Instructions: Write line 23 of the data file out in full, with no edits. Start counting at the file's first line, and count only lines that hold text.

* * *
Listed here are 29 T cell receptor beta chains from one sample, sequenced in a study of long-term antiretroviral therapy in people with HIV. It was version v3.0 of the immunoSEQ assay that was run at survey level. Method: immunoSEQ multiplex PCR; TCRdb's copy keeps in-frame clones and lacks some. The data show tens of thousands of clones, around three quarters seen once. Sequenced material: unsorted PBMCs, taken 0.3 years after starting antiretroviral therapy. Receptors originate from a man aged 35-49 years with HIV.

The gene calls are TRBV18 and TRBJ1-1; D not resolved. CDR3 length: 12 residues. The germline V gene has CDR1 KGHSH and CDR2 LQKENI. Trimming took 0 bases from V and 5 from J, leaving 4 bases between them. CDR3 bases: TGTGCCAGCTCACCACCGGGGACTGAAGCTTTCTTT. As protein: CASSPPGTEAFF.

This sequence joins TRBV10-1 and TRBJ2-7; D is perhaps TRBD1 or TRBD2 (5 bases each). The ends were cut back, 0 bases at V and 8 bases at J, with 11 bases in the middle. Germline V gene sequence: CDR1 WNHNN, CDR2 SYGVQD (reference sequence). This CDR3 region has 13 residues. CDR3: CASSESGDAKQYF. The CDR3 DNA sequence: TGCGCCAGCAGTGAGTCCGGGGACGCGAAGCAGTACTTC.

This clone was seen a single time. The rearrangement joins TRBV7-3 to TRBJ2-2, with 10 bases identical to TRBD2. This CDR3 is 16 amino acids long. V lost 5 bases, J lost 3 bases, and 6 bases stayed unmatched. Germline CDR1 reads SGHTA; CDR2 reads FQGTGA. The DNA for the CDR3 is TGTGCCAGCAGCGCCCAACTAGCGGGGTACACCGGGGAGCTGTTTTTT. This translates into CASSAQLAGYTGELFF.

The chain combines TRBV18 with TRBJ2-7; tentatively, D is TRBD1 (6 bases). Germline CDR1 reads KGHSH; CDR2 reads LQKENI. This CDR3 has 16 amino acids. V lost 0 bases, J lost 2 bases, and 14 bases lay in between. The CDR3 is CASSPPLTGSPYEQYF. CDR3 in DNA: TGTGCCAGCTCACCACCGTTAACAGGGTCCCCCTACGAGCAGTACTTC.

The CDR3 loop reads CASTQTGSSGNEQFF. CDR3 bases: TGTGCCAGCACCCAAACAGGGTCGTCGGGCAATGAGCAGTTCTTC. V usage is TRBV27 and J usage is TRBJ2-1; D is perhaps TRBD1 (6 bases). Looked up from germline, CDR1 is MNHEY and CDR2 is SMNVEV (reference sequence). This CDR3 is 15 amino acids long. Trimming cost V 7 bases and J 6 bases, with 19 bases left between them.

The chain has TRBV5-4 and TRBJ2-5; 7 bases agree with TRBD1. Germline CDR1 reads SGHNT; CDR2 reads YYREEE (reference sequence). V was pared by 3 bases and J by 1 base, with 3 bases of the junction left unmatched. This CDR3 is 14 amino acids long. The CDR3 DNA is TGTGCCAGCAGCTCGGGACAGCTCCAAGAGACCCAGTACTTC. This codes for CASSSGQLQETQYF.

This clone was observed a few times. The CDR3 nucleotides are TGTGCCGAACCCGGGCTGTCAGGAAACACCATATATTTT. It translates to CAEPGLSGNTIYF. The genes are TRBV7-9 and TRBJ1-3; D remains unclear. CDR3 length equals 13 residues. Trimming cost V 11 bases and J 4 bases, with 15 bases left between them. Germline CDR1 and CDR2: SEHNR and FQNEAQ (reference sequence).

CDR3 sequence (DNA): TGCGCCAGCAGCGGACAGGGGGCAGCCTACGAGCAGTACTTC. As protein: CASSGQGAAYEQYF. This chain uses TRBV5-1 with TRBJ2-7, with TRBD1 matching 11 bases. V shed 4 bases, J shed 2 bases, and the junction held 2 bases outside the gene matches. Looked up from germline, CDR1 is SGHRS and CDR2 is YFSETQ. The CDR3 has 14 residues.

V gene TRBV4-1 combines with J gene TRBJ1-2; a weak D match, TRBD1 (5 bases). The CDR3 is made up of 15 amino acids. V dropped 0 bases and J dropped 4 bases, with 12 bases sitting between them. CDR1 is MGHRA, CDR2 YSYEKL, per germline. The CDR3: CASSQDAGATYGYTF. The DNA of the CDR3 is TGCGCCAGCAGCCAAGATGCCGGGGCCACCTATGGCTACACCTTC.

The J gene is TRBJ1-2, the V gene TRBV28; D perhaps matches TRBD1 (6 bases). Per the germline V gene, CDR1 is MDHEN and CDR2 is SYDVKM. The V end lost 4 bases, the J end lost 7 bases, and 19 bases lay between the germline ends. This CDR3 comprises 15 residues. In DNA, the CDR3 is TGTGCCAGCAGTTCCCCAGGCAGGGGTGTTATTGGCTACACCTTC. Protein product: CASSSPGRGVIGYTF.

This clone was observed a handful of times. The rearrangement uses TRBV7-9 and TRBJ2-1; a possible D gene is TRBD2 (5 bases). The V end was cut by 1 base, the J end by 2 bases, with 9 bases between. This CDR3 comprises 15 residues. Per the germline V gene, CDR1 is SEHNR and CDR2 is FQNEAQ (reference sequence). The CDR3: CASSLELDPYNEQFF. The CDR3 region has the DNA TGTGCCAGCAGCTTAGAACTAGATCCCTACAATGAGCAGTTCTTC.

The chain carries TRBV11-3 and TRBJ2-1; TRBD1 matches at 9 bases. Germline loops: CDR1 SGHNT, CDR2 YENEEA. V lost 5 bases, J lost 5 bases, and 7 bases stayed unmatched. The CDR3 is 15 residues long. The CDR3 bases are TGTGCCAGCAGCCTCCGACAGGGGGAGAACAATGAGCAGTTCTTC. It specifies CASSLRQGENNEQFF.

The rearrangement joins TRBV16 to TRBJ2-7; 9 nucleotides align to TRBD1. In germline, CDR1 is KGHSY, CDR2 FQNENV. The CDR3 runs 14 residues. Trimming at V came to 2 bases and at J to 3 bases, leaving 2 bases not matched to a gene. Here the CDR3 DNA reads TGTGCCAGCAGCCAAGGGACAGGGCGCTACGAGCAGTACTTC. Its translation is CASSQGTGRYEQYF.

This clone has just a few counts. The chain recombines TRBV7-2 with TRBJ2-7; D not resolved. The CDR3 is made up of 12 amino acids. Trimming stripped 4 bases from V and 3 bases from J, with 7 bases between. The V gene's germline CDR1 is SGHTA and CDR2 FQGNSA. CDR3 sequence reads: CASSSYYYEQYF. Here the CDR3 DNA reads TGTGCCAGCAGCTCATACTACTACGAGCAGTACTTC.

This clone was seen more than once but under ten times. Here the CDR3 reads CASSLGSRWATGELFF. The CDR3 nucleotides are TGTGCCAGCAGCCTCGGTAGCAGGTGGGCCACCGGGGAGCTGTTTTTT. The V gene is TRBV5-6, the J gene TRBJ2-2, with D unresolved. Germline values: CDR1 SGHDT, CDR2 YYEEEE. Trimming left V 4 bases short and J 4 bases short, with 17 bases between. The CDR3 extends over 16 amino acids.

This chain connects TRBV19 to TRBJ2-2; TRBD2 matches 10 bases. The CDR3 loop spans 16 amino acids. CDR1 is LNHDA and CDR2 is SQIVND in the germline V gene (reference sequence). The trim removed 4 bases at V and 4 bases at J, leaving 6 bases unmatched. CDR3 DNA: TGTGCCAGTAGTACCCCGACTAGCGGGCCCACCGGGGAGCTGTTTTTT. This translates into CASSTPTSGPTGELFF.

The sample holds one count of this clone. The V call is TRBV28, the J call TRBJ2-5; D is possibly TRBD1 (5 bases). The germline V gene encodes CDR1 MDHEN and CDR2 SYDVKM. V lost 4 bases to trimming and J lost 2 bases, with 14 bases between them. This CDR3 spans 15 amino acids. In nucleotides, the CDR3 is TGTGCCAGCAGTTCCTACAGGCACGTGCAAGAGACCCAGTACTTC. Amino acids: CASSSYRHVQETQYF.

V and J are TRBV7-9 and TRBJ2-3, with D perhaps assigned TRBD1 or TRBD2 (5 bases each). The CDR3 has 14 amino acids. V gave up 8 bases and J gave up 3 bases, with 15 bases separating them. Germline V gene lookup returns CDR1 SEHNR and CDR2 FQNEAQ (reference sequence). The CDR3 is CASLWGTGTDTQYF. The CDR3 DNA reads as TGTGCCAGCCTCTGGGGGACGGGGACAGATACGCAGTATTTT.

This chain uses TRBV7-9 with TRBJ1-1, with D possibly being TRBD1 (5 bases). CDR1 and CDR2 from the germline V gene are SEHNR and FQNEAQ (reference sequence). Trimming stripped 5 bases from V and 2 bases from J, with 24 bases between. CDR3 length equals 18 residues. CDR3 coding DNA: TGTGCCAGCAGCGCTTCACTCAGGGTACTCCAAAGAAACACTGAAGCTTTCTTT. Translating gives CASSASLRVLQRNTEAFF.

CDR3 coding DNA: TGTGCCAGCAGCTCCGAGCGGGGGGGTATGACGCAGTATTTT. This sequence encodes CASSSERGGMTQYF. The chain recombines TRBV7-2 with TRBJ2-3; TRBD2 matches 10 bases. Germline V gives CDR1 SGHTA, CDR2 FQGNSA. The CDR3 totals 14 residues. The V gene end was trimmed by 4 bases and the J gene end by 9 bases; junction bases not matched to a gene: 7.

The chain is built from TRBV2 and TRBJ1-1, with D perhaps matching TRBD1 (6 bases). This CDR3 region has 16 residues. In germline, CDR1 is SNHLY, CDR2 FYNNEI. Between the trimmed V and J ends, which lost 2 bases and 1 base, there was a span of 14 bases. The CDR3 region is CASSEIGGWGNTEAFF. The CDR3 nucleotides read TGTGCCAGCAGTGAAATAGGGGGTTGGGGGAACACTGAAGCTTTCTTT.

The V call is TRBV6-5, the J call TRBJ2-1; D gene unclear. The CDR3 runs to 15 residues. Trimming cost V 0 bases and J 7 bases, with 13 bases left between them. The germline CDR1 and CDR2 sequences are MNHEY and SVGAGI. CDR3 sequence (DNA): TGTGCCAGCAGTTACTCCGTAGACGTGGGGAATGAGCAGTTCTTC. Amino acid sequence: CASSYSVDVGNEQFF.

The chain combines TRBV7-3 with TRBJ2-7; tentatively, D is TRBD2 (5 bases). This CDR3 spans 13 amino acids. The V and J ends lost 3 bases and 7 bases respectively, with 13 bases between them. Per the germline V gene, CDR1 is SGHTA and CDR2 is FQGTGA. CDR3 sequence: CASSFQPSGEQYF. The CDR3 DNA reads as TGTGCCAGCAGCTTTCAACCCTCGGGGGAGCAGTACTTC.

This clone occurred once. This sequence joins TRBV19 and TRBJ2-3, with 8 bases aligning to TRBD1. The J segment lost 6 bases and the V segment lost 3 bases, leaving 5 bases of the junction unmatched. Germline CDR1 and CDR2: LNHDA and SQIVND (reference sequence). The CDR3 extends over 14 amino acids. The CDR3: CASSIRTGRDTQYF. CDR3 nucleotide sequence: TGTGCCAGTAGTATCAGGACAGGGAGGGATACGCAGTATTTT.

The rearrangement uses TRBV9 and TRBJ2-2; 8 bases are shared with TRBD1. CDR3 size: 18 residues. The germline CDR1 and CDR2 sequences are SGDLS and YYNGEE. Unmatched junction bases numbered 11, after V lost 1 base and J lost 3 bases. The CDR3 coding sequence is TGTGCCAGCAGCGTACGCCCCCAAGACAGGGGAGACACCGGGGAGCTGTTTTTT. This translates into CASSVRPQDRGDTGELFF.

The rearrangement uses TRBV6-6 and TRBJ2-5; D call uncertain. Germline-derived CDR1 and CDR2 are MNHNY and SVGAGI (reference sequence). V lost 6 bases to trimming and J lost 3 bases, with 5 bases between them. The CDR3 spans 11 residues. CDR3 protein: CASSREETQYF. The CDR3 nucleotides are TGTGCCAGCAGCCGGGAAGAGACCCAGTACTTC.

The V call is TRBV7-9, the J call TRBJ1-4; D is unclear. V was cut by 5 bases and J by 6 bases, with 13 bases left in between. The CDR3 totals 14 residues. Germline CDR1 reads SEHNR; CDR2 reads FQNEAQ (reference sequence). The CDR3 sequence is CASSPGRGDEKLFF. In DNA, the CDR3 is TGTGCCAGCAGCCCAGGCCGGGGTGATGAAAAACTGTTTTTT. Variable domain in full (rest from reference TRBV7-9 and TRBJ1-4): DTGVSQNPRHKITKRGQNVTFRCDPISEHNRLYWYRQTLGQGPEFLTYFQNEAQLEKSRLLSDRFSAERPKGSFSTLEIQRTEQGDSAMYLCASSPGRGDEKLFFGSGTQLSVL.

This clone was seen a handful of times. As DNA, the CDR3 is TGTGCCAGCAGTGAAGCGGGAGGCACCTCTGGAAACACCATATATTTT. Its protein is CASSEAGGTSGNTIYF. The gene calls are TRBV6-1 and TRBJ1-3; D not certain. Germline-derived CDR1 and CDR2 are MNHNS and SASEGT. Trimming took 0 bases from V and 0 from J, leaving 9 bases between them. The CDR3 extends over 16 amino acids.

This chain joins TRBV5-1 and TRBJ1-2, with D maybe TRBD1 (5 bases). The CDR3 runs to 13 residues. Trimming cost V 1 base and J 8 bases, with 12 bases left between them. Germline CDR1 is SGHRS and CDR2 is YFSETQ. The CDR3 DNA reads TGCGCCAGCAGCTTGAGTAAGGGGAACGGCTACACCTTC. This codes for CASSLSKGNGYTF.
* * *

The V call is TRBV6-5, the J call TRBJ2-1; D gene unclear. The CDR3 runs to 15 residues. Trimming cost V 0 bases and J 7 bases, with 13 bases left between them. The germline CDR1 and CDR2 sequences are MNHEY and SVGAGI. CDR3 sequence (DNA): TGTGCCAGCAGTTACTCCGTAGACGTGGGGAATGAGCAGTTCTTC. Amino acid sequence: CASSYSVDVGNEQFF.